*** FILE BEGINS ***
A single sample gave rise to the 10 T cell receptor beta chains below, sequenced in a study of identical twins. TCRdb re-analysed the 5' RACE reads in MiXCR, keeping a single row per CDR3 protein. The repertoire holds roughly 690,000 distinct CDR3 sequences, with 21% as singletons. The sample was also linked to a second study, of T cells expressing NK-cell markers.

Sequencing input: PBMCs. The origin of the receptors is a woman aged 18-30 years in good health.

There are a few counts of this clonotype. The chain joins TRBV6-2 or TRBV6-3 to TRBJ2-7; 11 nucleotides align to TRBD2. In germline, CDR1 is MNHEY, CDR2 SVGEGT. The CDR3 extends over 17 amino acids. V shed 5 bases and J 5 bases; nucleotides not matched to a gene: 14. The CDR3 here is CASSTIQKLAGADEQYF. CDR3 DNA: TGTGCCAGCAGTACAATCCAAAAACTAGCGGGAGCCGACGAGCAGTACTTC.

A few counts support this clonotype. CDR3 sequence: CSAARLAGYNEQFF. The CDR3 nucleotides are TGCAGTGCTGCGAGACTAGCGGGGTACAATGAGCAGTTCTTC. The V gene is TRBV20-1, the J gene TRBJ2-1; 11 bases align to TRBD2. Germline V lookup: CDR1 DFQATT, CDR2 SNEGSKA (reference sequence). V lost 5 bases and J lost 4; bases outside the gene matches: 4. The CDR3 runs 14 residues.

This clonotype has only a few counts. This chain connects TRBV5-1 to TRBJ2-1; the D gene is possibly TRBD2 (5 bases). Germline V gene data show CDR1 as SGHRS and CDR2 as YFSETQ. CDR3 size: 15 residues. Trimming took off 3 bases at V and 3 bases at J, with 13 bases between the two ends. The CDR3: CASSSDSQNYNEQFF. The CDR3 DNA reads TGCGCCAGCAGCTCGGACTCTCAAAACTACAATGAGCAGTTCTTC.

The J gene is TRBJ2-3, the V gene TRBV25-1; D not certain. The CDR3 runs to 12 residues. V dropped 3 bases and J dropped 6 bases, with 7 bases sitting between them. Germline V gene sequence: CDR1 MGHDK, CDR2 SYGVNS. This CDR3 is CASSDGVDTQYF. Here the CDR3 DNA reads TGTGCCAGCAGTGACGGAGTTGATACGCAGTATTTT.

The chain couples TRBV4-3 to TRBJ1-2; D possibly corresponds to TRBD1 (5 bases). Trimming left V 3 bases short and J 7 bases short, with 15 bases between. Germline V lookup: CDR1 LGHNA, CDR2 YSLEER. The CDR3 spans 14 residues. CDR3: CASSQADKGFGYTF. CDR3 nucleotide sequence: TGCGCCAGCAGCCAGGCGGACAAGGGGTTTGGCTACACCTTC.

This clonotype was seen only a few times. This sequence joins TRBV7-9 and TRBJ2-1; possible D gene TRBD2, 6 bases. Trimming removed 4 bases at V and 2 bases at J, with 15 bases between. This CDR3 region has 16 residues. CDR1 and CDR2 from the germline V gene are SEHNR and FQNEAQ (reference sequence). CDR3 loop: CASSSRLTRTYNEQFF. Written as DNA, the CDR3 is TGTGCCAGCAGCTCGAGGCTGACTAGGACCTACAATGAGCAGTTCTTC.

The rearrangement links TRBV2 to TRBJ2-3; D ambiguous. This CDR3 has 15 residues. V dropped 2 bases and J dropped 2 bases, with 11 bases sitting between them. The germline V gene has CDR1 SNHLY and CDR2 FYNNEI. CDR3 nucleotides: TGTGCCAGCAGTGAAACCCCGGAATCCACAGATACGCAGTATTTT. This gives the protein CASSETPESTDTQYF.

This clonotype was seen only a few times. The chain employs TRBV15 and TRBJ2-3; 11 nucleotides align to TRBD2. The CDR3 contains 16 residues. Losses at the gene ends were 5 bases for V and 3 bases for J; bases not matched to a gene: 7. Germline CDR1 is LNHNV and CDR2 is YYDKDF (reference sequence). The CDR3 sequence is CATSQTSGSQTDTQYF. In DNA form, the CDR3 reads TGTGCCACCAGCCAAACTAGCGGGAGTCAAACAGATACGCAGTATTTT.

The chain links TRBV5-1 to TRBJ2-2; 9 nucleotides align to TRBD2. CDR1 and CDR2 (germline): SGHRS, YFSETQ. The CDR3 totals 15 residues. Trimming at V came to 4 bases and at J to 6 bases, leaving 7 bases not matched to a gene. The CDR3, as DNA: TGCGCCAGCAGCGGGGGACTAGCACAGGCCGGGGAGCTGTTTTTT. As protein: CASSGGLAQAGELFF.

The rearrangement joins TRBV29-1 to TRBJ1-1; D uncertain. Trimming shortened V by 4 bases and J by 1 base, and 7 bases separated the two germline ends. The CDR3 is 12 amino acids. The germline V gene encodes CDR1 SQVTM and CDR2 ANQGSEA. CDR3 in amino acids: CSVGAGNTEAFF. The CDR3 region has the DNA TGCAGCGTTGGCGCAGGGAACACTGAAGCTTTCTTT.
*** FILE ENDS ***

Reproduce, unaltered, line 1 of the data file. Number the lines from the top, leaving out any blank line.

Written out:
A single sample gave rise to the 10 T cell receptor beta chains below, sequenced in a study of identical twins. TCRdb re-analysed the 5' RACE reads in MiXCR, keeping a single row per CDR3 protein. The repertoire holds roughly 690,000 distinct CDR3 sequences, with 21% as singletons. The sample was also linked to a second study, of T cells expressing NK-cell markers.